Spray Painting on Glass
Re-Scape has learned a trick or two about spray painting on glass lately, especially those clear glass vases that florists send out…kind of drab and dull without the beautiful floral arrangements and ribbons right? Well, there are lots of possibilities with these vases and they start with a can of spray paint.
I am fascinated by glass.
It’s a material that although so breakable has a certain quality to it that just seems to last forever….well, if you don’t break it that is LOL. When I started Re-Scape, I became fascinated with the way people recycled their glass with painting, fabric, mosaic tiling, decoupaging paper on them…it opened up a whole new world for me. I have always been pretty creative and artistic and this seemed the perfect place for me to redevelop some skills where I had become rusty. Yes, I have lots of cans of spray paint on the garage shelf and lately they haven’t been used very much so I thought “yes, I am going to use up that spray paint and create some beautiful new art work at the same time”. What better way than to use the spray paint on the vases? Yes!
but I decided that I would use up what I already had first before I spent any money on buying new product. Luckily I had a variety of types such as regular old spray paint, outdoor spray paint, acrylic coat, indoor/outdoor. Now I don’t remember why I chose the ones I did with a few exceptions but it was a place to start. In previous years I used the paint for cement bricks, outdoor furniture, plastics. I had no idea of what would be the best for glass. The brands I’m most partial to are Rust-Oleum, Valspar and Krylon. There was one brand (I don’t seem to see around anymore) called Miracal. I had specifically bought a metallic to use on my previous car (silver) when it started getting old and a bit ragged.
If I had to pick the one that worked the absolute best I would say it was Rust-Oleum satin but the Valspar is a close second. Krylon is good too but seemed to scratch more easily/longer to dry. I also now avoid using a high gloss spray on anything I am going to overlay with paint or embellishment. It could just be me but I find it messes up the most. Satin finish is my favorite followed by matte but it does depend on the look you are trying to achieve. You can always use a high gloss coat when you are done to give a glossy finish.
I also learned you can do so many things with simple overlays.
I have used fishnet pantyhose stockings with great success. They worked well because they formed right to vase and stayed taut. Rubber bands are also a great way to achieve a great abstract art look but be sure to let the vase dry completely before removing and it’s better to cut the rubber bands off than to try to slide them over the paint when done. I also had good success with paper and cloth doilies wrapped around the vases but again, they must lay very flat and steady and it’s tricky unless you can secure them directly against the vases.
This way, people can use them to hold flowers/greenery without worrying. I had a hard time spraying the vases when I stood them opening up on a stand to spray them. I wanted to cover the bottom too but that meant spraying, drying then turning over and spraying again. It also meant that when getting close to the top edge, spray paint would often go into the vase if I didn’t do an exacting seal on the top…again, very tricky. It came to me the best way was to spray them upside down. That also got tricky as I tried to stead a more pear shaped vase on a tiny neck. Oh yes, there were falling over and getting paint all over everything moments. Great big finger prints on side of vase. You get the picture. So I went in the garage and found two round dowel like stakes…one was wood the other pvc. I took them and hammered them into the ground in my backyard and I have to say, that simple idea turned out to be a complete blessing! It made the spraying so much easier, hands free and no worry of falling over! I could also see the parts I was missing as it wasn’t “sitting” on something.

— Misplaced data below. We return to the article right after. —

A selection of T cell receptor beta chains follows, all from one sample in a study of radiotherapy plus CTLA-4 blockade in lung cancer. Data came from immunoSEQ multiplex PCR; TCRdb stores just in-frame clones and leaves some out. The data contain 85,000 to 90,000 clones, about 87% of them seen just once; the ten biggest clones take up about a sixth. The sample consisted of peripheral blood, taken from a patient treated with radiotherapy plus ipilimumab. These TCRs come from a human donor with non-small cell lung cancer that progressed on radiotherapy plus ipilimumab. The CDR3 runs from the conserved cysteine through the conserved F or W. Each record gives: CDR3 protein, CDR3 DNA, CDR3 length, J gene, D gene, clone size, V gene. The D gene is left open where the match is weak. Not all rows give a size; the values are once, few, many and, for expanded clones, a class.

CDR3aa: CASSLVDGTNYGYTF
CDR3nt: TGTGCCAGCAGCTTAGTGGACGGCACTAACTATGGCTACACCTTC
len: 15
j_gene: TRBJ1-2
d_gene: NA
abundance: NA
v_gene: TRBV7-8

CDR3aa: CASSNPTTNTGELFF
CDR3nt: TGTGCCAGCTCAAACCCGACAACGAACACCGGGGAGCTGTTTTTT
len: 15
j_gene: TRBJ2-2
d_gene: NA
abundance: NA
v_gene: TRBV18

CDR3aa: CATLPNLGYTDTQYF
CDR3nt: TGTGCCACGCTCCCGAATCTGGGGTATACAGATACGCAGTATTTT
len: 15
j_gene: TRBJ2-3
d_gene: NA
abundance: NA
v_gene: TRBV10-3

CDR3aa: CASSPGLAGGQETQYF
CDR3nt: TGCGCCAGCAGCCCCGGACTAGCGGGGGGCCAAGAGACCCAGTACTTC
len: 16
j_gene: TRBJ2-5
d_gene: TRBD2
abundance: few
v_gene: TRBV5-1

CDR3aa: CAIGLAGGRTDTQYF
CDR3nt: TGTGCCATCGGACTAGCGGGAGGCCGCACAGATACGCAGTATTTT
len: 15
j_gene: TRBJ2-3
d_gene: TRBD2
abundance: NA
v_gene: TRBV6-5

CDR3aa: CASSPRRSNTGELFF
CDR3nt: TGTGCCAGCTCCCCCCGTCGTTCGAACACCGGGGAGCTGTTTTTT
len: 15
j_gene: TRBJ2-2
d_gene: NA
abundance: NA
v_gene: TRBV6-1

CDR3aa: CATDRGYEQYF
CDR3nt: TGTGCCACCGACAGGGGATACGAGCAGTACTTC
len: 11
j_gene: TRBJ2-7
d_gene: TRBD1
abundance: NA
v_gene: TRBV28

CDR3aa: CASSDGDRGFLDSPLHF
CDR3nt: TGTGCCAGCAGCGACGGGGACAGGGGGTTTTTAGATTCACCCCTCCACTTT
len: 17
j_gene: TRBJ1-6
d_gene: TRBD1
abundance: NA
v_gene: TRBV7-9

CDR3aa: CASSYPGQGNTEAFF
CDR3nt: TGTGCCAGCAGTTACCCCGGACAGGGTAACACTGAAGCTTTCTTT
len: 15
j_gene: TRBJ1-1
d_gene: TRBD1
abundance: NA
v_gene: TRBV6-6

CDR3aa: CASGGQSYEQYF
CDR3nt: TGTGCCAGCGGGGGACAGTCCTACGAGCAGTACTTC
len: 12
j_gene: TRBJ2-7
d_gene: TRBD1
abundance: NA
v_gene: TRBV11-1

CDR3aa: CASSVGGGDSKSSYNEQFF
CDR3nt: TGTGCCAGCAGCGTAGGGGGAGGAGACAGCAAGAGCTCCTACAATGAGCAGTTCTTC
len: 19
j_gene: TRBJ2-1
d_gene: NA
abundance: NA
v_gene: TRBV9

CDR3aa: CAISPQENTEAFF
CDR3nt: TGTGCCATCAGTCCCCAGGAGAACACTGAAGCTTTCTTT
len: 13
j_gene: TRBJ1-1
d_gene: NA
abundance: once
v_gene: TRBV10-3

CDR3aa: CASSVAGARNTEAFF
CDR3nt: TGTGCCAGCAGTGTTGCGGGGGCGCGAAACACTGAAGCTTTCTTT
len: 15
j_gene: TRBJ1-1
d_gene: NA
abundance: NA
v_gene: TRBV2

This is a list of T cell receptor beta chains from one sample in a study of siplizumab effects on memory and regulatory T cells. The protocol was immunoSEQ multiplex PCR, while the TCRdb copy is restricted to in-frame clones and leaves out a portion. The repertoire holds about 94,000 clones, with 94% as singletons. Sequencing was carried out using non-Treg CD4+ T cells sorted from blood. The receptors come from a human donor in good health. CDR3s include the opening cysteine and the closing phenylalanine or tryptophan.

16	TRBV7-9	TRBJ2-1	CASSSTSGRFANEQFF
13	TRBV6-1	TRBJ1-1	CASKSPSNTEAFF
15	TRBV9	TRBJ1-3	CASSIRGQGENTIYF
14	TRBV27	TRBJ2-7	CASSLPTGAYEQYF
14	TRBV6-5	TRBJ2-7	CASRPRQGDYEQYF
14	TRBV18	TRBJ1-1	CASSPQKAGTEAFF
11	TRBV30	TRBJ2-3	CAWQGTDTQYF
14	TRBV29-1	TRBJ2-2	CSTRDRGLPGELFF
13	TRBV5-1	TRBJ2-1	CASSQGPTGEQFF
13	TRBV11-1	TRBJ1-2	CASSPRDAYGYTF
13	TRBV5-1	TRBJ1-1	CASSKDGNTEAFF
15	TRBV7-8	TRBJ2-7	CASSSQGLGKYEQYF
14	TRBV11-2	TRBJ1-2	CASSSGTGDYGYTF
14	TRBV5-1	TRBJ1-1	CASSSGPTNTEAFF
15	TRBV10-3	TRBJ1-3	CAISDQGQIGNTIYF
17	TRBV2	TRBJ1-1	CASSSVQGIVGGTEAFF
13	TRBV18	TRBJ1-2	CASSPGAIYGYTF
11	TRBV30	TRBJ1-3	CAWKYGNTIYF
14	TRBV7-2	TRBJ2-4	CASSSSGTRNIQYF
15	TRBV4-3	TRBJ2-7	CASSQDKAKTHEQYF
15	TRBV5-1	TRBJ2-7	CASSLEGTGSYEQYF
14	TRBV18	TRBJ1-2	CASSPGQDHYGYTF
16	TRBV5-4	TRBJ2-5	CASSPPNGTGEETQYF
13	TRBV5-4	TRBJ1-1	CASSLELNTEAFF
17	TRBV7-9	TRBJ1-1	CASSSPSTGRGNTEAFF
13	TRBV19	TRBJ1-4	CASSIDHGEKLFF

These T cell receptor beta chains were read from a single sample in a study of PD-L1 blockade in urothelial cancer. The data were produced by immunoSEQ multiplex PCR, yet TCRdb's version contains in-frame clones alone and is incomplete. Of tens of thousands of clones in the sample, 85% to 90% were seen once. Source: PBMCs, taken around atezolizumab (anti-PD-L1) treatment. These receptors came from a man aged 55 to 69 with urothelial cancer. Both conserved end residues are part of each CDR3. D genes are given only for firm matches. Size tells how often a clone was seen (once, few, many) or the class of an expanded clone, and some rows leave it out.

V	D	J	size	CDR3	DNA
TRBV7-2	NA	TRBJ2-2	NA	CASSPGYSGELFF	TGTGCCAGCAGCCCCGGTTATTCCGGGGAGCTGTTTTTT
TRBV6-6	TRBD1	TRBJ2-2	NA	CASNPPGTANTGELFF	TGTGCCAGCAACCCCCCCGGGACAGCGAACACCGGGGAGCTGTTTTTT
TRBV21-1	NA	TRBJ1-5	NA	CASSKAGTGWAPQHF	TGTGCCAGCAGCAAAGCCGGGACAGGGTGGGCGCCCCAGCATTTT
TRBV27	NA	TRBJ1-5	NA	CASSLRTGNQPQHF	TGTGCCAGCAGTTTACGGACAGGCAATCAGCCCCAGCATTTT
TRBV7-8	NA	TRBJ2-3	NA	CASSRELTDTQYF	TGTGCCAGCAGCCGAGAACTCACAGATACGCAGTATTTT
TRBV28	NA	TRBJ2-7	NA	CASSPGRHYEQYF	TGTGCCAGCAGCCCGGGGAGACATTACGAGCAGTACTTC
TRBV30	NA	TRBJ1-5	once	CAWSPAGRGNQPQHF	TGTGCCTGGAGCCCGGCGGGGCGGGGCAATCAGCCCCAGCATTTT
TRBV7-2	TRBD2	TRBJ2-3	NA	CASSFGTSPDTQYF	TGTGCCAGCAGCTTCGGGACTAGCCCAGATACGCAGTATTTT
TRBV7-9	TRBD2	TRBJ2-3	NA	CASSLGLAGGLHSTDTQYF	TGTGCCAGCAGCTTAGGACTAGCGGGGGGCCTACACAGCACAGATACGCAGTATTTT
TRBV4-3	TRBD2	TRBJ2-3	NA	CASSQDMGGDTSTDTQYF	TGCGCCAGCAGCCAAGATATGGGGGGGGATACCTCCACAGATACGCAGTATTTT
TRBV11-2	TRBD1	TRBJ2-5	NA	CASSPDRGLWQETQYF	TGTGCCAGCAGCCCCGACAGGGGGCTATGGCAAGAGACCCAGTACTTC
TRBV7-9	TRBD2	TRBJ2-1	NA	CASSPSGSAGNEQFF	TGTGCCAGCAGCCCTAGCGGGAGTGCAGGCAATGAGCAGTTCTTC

- Be sure to work in a ventilated area
- Be sure to wear some kind of safety goggles as the paint mists all around
- Be sure to cover your feet (yes, I have spray painted my feet…lightly and please don’t tell)
- Be sure to shake the can well and avoid continual spraying as it clogs the head
- Be sure to hold the can around 6-8 inches away to avoid over spraying/dripping
- Be sure to move the can easily back and forth to avoid concentration of paint in one area
- Be sure to let it dry thoroughly-even if it says “in minutes” that isn’t usually true
It’s better to spray a thin coat and go back and cover than to risk getting it too thick or dripping. To protect your work you should consider using an acrylic or poly coat on top to avoid damaging your new finish. Try not to spray on windy days as more gets in the air than on the product. Wind can also bring fallout from nearby trees and shrubs, which does stick to the newly painted surface. If your paint can gets clogged, try holding it upside down and spraying for a minute. This usually helps to release the clogged nozzle.
Most importantly have fun with it! Mix different colors and finishes, use overlays for design impact and always have fun! Thank you for being here with me for another Re-Scape article! As always, I appreciate your feedback and questions!
I’m off to the Re-Scape Studio! Take care and see you next time! Brenda